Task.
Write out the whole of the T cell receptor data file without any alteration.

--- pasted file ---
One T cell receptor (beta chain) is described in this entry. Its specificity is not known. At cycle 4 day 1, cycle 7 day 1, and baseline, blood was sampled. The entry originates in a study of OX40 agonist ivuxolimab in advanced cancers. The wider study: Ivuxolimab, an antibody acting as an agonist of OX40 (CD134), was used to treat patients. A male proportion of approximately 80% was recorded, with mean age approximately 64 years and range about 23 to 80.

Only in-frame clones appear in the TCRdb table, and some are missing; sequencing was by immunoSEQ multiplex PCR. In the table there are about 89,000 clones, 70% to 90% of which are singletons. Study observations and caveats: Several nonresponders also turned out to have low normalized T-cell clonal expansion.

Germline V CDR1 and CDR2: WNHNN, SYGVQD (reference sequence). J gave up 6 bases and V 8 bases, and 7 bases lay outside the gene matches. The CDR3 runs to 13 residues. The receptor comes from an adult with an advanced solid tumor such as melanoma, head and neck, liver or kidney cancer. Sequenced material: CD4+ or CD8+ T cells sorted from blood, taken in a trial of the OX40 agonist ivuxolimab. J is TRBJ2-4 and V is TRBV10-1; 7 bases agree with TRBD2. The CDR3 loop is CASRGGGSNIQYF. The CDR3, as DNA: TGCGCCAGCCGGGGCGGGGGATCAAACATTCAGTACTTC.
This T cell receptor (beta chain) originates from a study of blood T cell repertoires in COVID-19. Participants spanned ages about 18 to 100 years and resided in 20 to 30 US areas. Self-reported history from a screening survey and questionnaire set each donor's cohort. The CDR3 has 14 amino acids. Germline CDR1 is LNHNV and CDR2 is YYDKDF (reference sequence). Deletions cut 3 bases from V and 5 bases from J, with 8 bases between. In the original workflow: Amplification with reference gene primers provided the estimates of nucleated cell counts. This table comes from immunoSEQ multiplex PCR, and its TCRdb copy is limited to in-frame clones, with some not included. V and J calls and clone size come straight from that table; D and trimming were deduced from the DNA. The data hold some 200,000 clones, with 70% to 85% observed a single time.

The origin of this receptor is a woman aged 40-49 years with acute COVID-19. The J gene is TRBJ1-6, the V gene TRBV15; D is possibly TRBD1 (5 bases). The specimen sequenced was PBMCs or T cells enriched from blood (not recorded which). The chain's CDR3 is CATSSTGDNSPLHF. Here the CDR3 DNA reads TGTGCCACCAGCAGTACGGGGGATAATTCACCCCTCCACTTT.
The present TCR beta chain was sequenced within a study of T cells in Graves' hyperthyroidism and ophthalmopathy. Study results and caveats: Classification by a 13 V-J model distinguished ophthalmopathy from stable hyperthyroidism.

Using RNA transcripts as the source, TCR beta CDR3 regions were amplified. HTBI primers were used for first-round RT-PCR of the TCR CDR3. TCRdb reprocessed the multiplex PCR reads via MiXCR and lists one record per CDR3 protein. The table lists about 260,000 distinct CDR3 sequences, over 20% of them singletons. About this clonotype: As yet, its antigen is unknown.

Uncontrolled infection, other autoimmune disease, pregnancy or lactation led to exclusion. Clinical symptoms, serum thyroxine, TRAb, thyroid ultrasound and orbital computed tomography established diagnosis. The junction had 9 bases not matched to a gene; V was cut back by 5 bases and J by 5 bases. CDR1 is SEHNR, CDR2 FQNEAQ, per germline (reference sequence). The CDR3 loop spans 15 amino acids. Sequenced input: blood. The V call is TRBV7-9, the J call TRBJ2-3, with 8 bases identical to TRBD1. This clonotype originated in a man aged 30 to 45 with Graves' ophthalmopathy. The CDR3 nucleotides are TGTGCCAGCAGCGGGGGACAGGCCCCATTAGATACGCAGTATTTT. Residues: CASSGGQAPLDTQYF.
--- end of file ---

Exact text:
One T cell receptor (beta chain) is described in this entry. Its specificity is not known. At cycle 4 day 1, cycle 7 day 1, and baseline, blood was sampled. The entry originates in a study of OX40 agonist ivuxolimab in advanced cancers. The wider study: Ivuxolimab, an antibody acting as an agonist of OX40 (CD134), was used to treat patients. A male proportion of approximately 80% was recorded, with mean age approximately 64 years and range about 23 to 80.

Only in-frame clones appear in the TCRdb table, and some are missing; sequencing was by immunoSEQ multiplex PCR. In the table there are about 89,000 clones, 70% to 90% of which are singletons. Study observations and caveats: Several nonresponders also turned out to have low normalized T-cell clonal expansion.

Germline V CDR1 and CDR2: WNHNN, SYGVQD (reference sequence). J gave up 6 bases and V 8 bases, and 7 bases lay outside the gene matches. The CDR3 runs to 13 residues. The receptor comes from an adult with an advanced solid tumor such as melanoma, head and neck, liver or kidney cancer. Sequenced material: CD4+ or CD8+ T cells sorted from blood, taken in a trial of the OX40 agonist ivuxolimab. J is TRBJ2-4 and V is TRBV10-1; 7 bases agree with TRBD2. The CDR3 loop is CASRGGGSNIQYF. The CDR3, as DNA: TGCGCCAGCCGGGGCGGGGGATCAAACATTCAGTACTTC.
This T cell receptor (beta chain) originates from a study of blood T cell repertoires in COVID-19. Participants spanned ages about 18 to 100 years and resided in 20 to 30 US areas. Self-reported history from a screening survey and questionnaire set each donor's cohort. The CDR3 has 14 amino acids. Germline CDR1 is LNHNV and CDR2 is YYDKDF (reference sequence). Deletions cut 3 bases from V and 5 bases from J, with 8 bases between. In the original workflow: Amplification with reference gene primers provided the estimates of nucleated cell counts. This table comes from immunoSEQ multiplex PCR, and its TCRdb copy is limited to in-frame clones, with some not included. V and J calls and clone size come straight from that table; D and trimming were deduced from the DNA. The data hold some 200,000 clones, with 70% to 85% observed a single time.

The origin of this receptor is a woman aged 40-49 years with acute COVID-19. The J gene is TRBJ1-6, the V gene TRBV15; D is possibly TRBD1 (5 bases). The specimen sequenced was PBMCs or T cells enriched from blood (not recorded which). The chain's CDR3 is CATSSTGDNSPLHF. Here the CDR3 DNA reads TGTGCCACCAGCAGTACGGGGGATAATTCACCCCTCCACTTT.
The present TCR beta chain was sequenced within a study of T cells in Graves' hyperthyroidism and ophthalmopathy. Study results and caveats: Classification by a 13 V-J model distinguished ophthalmopathy from stable hyperthyroidism.

Using RNA transcripts as the source, TCR beta CDR3 regions were amplified. HTBI primers were used for first-round RT-PCR of the TCR CDR3. TCRdb reprocessed the multiplex PCR reads via MiXCR and lists one record per CDR3 protein. The table lists about 260,000 distinct CDR3 sequences, over 20% of them singletons. About this clonotype: As yet, its antigen is unknown.

Uncontrolled infection, other autoimmune disease, pregnancy or lactation led to exclusion. Clinical symptoms, serum thyroxine, TRAb, thyroid ultrasound and orbital computed tomography established diagnosis. The junction had 9 bases not matched to a gene; V was cut back by 5 bases and J by 5 bases. CDR1 is SEHNR, CDR2 FQNEAQ, per germline (reference sequence). The CDR3 loop spans 15 amino acids. Sequenced input: blood. The V call is TRBV7-9, the J call TRBJ2-3, with 8 bases identical to TRBD1. This clonotype originated in a man aged 30 to 45 with Graves' ophthalmopathy. The CDR3 nucleotides are TGTGCCAGCAGCGGGGGACAGGCCCCATTAGATACGCAGTATTTT. Residues: CASSGGQAPLDTQYF.